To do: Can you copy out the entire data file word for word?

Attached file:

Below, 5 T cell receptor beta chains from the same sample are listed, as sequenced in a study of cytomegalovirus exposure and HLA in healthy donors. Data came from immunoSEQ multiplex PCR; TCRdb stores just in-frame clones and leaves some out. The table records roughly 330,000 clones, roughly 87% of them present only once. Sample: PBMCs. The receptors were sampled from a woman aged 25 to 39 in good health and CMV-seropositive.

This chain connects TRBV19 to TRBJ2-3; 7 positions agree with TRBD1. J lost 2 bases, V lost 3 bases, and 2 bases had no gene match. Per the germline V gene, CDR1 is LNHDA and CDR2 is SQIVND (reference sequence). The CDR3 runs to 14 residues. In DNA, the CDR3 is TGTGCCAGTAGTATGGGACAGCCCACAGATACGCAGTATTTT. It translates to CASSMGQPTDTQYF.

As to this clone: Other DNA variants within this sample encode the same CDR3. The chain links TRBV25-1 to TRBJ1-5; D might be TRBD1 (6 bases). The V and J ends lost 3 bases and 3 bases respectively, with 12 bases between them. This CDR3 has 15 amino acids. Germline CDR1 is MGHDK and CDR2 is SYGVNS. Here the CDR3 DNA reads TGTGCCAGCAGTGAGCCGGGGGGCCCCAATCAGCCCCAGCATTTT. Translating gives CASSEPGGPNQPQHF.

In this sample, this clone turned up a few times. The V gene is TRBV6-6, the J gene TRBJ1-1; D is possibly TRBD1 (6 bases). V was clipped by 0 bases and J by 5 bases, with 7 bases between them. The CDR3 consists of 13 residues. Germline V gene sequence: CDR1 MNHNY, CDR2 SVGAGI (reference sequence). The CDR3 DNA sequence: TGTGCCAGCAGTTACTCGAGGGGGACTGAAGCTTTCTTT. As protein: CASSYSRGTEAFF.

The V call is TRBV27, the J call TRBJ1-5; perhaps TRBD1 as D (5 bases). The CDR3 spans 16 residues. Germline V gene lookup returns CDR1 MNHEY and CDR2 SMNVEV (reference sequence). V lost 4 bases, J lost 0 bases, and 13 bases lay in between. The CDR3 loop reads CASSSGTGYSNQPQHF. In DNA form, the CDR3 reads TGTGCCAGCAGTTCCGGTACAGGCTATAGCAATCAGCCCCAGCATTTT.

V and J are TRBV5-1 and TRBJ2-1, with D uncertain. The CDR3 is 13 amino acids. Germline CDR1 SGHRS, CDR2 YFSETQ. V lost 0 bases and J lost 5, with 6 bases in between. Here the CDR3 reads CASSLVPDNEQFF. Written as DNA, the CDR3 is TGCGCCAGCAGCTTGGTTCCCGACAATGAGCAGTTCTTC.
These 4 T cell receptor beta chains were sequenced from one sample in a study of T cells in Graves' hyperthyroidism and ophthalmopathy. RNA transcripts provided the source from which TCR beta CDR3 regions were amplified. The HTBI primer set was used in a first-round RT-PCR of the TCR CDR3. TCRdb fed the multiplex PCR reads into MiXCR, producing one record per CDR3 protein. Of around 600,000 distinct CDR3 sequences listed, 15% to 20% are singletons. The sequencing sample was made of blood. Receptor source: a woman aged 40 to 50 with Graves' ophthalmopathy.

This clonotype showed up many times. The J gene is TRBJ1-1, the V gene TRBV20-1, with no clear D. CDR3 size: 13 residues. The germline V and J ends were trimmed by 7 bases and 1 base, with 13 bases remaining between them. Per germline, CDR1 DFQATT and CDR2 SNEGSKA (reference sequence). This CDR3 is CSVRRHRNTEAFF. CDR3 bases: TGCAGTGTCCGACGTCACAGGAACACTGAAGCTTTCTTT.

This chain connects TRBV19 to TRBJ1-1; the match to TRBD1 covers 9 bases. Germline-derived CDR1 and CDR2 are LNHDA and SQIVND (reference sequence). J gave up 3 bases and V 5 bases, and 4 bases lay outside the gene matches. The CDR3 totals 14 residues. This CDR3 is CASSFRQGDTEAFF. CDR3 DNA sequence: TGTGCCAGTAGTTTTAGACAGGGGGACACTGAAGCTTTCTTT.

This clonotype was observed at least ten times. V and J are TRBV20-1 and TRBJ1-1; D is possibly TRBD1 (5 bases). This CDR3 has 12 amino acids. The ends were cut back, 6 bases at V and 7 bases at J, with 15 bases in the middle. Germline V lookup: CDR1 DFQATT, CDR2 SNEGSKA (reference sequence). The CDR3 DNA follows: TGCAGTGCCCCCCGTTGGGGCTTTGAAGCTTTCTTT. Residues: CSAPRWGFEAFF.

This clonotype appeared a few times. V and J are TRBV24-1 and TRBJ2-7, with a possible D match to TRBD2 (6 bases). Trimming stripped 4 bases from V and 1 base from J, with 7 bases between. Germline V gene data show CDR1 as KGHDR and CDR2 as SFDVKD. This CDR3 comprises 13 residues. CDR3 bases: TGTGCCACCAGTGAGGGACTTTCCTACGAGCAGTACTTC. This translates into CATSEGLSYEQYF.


Below, 5 T cell receptor beta chains from the same sample are listed, as sequenced in a study of cytomegalovirus exposure and HLA in healthy donors. Data came from immunoSEQ multiplex PCR; TCRdb stores just in-frame clones and leaves some out. The table records roughly 330,000 clones, roughly 87% of them present only once. Sample: PBMCs. The receptors were sampled from a woman aged 25 to 39 in good health and CMV-seropositive.

This chain connects TRBV19 to TRBJ2-3; 7 positions agree with TRBD1. J lost 2 bases, V lost 3 bases, and 2 bases had no gene match. Per the germline V gene, CDR1 is LNHDA and CDR2 is SQIVND (reference sequence). The CDR3 runs to 14 residues. In DNA, the CDR3 is TGTGCCAGTAGTATGGGACAGCCCACAGATACGCAGTATTTT. It translates to CASSMGQPTDTQYF.

As to this clone: Other DNA variants within this sample encode the same CDR3. The chain links TRBV25-1 to TRBJ1-5; D might be TRBD1 (6 bases). The V and J ends lost 3 bases and 3 bases respectively, with 12 bases between them. This CDR3 has 15 amino acids. Germline CDR1 is MGHDK and CDR2 is SYGVNS. Here the CDR3 DNA reads TGTGCCAGCAGTGAGCCGGGGGGCCCCAATCAGCCCCAGCATTTT. Translating gives CASSEPGGPNQPQHF.

In this sample, this clone turned up a few times. The V gene is TRBV6-6, the J gene TRBJ1-1; D is possibly TRBD1 (6 bases). V was clipped by 0 bases and J by 5 bases, with 7 bases between them. The CDR3 consists of 13 residues. Germline V gene sequence: CDR1 MNHNY, CDR2 SVGAGI (reference sequence). The CDR3 DNA sequence: TGTGCCAGCAGTTACTCGAGGGGGACTGAAGCTTTCTTT. As protein: CASSYSRGTEAFF.

The V call is TRBV27, the J call TRBJ1-5; perhaps TRBD1 as D (5 bases). The CDR3 spans 16 residues. Germline V gene lookup returns CDR1 MNHEY and CDR2 SMNVEV (reference sequence). V lost 4 bases, J lost 0 bases, and 13 bases lay in between. The CDR3 loop reads CASSSGTGYSNQPQHF. In DNA form, the CDR3 reads TGTGCCAGCAGTTCCGGTACAGGCTATAGCAATCAGCCCCAGCATTTT.

V and J are TRBV5-1 and TRBJ2-1, with D uncertain. The CDR3 is 13 amino acids. Germline CDR1 SGHRS, CDR2 YFSETQ. V lost 0 bases and J lost 5, with 6 bases in between. Here the CDR3 reads CASSLVPDNEQFF. Written as DNA, the CDR3 is TGCGCCAGCAGCTTGGTTCCCGACAATGAGCAGTTCTTC.
These 4 T cell receptor beta chains were sequenced from one sample in a study of T cells in Graves' hyperthyroidism and ophthalmopathy. RNA transcripts provided the source from which TCR beta CDR3 regions were amplified. The HTBI primer set was used in a first-round RT-PCR of the TCR CDR3. TCRdb fed the multiplex PCR reads into MiXCR, producing one record per CDR3 protein. Of around 600,000 distinct CDR3 sequences listed, 15% to 20% are singletons. The sequencing sample was made of blood. Receptor source: a woman aged 40 to 50 with Graves' ophthalmopathy.

This clonotype showed up many times. The J gene is TRBJ1-1, the V gene TRBV20-1, with no clear D. CDR3 size: 13 residues. The germline V and J ends were trimmed by 7 bases and 1 base, with 13 bases remaining between them. Per germline, CDR1 DFQATT and CDR2 SNEGSKA (reference sequence). This CDR3 is CSVRRHRNTEAFF. CDR3 bases: TGCAGTGTCCGACGTCACAGGAACACTGAAGCTTTCTTT.

This chain connects TRBV19 to TRBJ1-1; the match to TRBD1 covers 9 bases. Germline-derived CDR1 and CDR2 are LNHDA and SQIVND (reference sequence). J gave up 3 bases and V 5 bases, and 4 bases lay outside the gene matches. The CDR3 totals 14 residues. This CDR3 is CASSFRQGDTEAFF. CDR3 DNA sequence: TGTGCCAGTAGTTTTAGACAGGGGGACACTGAAGCTTTCTTT.

This clonotype was observed at least ten times. V and J are TRBV20-1 and TRBJ1-1; D is possibly TRBD1 (5 bases). This CDR3 has 12 amino acids. The ends were cut back, 6 bases at V and 7 bases at J, with 15 bases in the middle. Germline V lookup: CDR1 DFQATT, CDR2 SNEGSKA (reference sequence). The CDR3 DNA follows: TGCAGTGCCCCCCGTTGGGGCTTTGAAGCTTTCTTT. Residues: CSAPRWGFEAFF.

This clonotype appeared a few times. V and J are TRBV24-1 and TRBJ2-7, with a possible D match to TRBD2 (6 bases). Trimming stripped 4 bases from V and 1 base from J, with 7 bases between. Germline V gene data show CDR1 as KGHDR and CDR2 as SFDVKD. This CDR3 comprises 13 residues. CDR3 bases: TGTGCCACCAGTGAGGGACTTTCCTACGAGCAGTACTTC. This translates into CATSEGLSYEQYF.